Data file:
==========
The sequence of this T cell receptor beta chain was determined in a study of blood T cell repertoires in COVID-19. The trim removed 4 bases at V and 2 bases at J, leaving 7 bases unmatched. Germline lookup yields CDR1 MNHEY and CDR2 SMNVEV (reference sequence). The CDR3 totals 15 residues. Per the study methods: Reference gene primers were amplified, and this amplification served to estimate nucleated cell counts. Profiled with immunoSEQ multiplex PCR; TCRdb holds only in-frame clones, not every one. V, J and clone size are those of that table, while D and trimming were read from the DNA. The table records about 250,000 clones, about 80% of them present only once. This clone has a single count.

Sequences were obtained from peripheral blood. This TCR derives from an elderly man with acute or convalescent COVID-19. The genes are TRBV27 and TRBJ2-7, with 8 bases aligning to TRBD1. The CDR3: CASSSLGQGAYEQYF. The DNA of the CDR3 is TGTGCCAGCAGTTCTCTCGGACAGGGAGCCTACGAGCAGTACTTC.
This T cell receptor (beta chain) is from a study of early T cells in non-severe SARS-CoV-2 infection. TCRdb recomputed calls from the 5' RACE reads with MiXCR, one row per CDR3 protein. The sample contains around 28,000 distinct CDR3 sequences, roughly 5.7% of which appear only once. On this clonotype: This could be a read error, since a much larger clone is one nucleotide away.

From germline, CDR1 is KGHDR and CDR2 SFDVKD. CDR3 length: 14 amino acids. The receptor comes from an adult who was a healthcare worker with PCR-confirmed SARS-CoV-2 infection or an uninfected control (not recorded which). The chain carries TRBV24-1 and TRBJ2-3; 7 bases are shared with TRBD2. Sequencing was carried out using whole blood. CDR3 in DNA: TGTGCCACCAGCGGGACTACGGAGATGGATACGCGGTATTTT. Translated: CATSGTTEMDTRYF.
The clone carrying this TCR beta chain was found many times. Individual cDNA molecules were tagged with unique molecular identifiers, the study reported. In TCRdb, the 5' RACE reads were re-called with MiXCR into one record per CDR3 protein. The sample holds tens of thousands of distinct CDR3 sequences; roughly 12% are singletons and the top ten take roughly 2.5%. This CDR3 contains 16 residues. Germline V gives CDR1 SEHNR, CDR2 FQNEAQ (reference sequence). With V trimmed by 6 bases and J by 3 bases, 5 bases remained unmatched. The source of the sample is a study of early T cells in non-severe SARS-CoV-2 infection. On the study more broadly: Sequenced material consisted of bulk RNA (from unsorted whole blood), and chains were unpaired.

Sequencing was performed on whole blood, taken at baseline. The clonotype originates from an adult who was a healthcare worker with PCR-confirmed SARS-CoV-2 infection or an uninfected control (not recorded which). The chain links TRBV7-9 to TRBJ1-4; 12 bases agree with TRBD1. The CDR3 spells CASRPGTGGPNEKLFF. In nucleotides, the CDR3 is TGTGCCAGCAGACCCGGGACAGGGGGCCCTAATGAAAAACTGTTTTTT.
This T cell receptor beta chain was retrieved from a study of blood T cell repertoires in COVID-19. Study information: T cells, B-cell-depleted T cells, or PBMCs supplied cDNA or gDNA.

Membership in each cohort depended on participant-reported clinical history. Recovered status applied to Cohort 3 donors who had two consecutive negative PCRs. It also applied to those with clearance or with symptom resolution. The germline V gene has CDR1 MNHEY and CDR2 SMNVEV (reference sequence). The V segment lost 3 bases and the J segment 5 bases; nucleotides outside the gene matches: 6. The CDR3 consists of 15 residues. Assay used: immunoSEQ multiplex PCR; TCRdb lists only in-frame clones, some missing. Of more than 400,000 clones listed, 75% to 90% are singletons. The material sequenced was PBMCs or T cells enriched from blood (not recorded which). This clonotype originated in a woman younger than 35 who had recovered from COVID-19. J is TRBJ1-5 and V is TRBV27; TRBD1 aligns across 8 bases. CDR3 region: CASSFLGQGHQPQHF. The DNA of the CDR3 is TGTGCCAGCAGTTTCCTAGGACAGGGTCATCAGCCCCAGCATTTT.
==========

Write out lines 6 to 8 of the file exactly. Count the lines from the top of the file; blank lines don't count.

Sequencing was performed on whole blood, taken at baseline. The clonotype originates from an adult who was a healthcare worker with PCR-confirmed SARS-CoV-2 infection or an uninfected control (not recorded which). The chain links TRBV7-9 to TRBJ1-4; 12 bases agree with TRBD1. The CDR3 spells CASRPGTGGPNEKLFF. In nucleotides, the CDR3 is TGTGCCAGCAGACCCGGGACAGGGGGCCCTAATGAAAAACTGTTTTTT.
This T cell receptor beta chain was retrieved from a study of blood T cell repertoires in COVID-19. Study information: T cells, B-cell-depleted T cells, or PBMCs supplied cDNA or gDNA.

Membership in each cohort depended on participant-reported clinical history. Recovered status applied to Cohort 3 donors who had two consecutive negative PCRs. It also applied to those with clearance or with symptom resolution. The germline V gene has CDR1 MNHEY and CDR2 SMNVEV (reference sequence). The V segment lost 3 bases and the J segment 5 bases; nucleotides outside the gene matches: 6. The CDR3 consists of 15 residues. Assay used: immunoSEQ multiplex PCR; TCRdb lists only in-frame clones, some missing. Of more than 400,000 clones listed, 75% to 90% are singletons. The material sequenced was PBMCs or T cells enriched from blood (not recorded which). This clonotype originated in a woman younger than 35 who had recovered from COVID-19. J is TRBJ1-5 and V is TRBV27; TRBD1 aligns across 8 bases. CDR3 region: CASSFLGQGHQPQHF. The DNA of the CDR3 is TGTGCCAGCAGTTTCCTAGGACAGGGTCATCAGCCCCAGCATTTT.